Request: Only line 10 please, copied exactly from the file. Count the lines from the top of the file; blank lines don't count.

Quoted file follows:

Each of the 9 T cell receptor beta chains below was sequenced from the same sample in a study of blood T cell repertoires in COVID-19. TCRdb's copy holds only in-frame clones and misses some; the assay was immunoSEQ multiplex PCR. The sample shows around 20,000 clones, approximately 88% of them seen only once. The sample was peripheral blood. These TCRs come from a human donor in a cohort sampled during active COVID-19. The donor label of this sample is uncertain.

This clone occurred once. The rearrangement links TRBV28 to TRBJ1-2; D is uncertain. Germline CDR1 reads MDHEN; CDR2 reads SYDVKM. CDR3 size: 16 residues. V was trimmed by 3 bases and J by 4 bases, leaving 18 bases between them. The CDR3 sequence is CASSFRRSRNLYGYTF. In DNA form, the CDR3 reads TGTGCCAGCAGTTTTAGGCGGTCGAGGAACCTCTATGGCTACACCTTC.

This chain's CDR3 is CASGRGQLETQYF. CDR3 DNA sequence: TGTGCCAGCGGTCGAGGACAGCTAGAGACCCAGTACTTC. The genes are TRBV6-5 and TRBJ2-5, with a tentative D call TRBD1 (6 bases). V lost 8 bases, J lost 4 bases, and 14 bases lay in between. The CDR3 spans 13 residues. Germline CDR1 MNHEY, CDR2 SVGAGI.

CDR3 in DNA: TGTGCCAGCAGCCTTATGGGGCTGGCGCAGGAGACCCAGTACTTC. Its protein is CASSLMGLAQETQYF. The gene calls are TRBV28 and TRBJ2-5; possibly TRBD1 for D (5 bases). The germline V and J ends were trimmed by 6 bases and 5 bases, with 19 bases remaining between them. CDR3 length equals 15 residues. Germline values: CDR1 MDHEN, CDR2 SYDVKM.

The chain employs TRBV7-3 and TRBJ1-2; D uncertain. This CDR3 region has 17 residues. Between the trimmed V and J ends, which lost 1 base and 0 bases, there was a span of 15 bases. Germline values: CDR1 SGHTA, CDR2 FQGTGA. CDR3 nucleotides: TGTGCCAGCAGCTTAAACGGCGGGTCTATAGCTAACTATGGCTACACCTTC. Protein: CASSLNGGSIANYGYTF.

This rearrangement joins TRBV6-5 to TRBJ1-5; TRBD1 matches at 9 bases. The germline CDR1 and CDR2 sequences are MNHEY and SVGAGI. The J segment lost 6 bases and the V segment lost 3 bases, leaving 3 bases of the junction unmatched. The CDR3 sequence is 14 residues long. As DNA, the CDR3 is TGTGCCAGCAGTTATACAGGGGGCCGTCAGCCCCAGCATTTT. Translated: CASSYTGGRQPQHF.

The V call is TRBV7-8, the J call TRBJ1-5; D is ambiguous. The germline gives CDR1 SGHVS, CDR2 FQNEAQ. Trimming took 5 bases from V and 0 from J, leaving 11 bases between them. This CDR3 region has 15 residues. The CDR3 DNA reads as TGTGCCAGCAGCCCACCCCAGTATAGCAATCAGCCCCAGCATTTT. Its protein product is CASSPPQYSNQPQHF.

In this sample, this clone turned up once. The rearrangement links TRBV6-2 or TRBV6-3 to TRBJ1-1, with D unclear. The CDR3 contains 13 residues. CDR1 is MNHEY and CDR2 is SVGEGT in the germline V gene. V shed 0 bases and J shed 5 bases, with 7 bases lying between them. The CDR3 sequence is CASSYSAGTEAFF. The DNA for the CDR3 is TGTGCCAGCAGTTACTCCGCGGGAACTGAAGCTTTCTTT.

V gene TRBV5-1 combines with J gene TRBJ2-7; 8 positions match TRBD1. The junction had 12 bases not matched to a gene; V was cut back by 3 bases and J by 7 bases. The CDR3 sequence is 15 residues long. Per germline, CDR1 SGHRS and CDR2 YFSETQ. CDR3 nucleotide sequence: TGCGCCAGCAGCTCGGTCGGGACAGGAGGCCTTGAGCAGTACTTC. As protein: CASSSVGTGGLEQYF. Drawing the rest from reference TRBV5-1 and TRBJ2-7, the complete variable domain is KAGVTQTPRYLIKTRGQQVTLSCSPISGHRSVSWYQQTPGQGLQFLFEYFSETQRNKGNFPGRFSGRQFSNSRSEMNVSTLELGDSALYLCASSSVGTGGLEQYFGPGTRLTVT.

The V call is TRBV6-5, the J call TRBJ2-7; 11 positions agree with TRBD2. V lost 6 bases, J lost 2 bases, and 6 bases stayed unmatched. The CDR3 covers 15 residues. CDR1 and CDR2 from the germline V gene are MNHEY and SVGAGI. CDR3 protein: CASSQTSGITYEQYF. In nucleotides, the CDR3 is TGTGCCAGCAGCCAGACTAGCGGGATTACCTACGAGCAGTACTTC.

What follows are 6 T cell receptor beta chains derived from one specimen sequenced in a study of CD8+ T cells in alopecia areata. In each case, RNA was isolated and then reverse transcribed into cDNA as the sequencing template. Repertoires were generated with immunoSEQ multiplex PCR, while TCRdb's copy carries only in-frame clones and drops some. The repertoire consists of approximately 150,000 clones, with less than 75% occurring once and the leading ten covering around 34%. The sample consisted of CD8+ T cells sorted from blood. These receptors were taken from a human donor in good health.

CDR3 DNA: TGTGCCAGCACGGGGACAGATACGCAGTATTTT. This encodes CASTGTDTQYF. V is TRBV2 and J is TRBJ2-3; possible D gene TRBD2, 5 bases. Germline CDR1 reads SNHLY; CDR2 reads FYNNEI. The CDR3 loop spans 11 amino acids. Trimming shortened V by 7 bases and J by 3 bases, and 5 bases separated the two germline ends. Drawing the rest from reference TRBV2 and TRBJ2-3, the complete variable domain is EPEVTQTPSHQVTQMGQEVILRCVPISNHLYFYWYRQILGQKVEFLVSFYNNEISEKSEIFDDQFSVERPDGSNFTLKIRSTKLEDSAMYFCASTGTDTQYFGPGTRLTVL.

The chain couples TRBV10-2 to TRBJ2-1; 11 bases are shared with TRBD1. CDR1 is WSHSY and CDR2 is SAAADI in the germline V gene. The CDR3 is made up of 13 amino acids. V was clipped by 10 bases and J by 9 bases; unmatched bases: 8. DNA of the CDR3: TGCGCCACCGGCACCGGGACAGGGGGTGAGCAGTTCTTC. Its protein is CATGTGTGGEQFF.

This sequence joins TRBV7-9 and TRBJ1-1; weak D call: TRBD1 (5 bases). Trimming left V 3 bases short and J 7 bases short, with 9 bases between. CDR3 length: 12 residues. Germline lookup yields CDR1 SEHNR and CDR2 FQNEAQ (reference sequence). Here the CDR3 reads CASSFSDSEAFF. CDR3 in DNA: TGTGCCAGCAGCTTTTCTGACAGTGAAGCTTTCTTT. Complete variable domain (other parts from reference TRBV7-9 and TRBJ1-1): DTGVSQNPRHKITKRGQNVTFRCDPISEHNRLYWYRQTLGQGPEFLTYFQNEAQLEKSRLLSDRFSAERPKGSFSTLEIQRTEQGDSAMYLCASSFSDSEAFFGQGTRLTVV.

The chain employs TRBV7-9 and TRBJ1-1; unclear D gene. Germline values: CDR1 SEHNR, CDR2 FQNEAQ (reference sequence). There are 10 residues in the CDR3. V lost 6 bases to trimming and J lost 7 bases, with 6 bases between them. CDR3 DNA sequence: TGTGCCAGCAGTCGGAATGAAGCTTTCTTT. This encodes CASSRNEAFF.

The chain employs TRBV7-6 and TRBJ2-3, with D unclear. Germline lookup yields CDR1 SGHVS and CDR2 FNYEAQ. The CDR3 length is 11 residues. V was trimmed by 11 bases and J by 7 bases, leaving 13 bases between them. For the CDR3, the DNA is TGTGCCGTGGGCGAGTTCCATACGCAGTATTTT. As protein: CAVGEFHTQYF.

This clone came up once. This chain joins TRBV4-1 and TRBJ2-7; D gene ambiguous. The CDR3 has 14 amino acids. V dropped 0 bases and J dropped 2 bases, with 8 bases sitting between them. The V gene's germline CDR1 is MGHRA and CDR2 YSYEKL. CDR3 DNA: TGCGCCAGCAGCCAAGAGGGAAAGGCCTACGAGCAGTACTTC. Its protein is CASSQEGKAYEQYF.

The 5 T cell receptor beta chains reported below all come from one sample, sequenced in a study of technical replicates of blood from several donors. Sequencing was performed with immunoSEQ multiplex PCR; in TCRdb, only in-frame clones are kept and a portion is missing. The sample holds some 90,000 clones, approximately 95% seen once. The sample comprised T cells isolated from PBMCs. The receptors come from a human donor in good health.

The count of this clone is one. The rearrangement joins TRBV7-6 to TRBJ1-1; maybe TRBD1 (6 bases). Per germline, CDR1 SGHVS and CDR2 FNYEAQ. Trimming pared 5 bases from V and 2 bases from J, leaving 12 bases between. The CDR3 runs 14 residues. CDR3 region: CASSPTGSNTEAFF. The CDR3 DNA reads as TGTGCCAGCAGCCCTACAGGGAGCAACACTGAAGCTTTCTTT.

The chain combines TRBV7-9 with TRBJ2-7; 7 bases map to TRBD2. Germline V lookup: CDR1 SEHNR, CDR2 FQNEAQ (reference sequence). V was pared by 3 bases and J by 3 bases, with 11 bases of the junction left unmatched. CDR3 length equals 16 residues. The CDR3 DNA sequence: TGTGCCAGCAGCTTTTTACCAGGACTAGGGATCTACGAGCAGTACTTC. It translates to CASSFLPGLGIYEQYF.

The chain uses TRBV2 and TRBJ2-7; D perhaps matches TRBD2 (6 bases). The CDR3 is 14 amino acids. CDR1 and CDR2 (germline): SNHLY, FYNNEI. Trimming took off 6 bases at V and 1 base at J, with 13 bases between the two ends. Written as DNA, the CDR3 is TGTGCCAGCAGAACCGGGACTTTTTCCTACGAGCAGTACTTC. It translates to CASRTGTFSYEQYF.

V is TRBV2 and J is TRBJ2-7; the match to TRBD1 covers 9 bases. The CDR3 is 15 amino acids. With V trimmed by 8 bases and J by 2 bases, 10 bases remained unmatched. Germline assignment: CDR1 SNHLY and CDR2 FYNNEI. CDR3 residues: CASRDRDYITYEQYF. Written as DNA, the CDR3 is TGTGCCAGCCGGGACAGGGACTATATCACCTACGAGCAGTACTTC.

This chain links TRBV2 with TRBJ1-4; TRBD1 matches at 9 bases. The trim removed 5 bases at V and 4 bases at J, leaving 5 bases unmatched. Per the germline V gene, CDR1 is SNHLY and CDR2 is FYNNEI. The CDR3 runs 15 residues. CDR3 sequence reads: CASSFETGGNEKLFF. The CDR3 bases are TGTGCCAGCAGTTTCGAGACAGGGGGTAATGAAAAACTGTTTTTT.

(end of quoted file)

The V call is TRBV6-5, the J call TRBJ2-7; 11 positions agree with TRBD2. V lost 6 bases, J lost 2 bases, and 6 bases stayed unmatched. The CDR3 covers 15 residues. CDR1 and CDR2 from the germline V gene are MNHEY and SVGAGI. CDR3 protein: CASSQTSGITYEQYF. In nucleotides, the CDR3 is TGTGCCAGCAGCCAGACTAGCGGGATTACCTACGAGCAGTACTTC.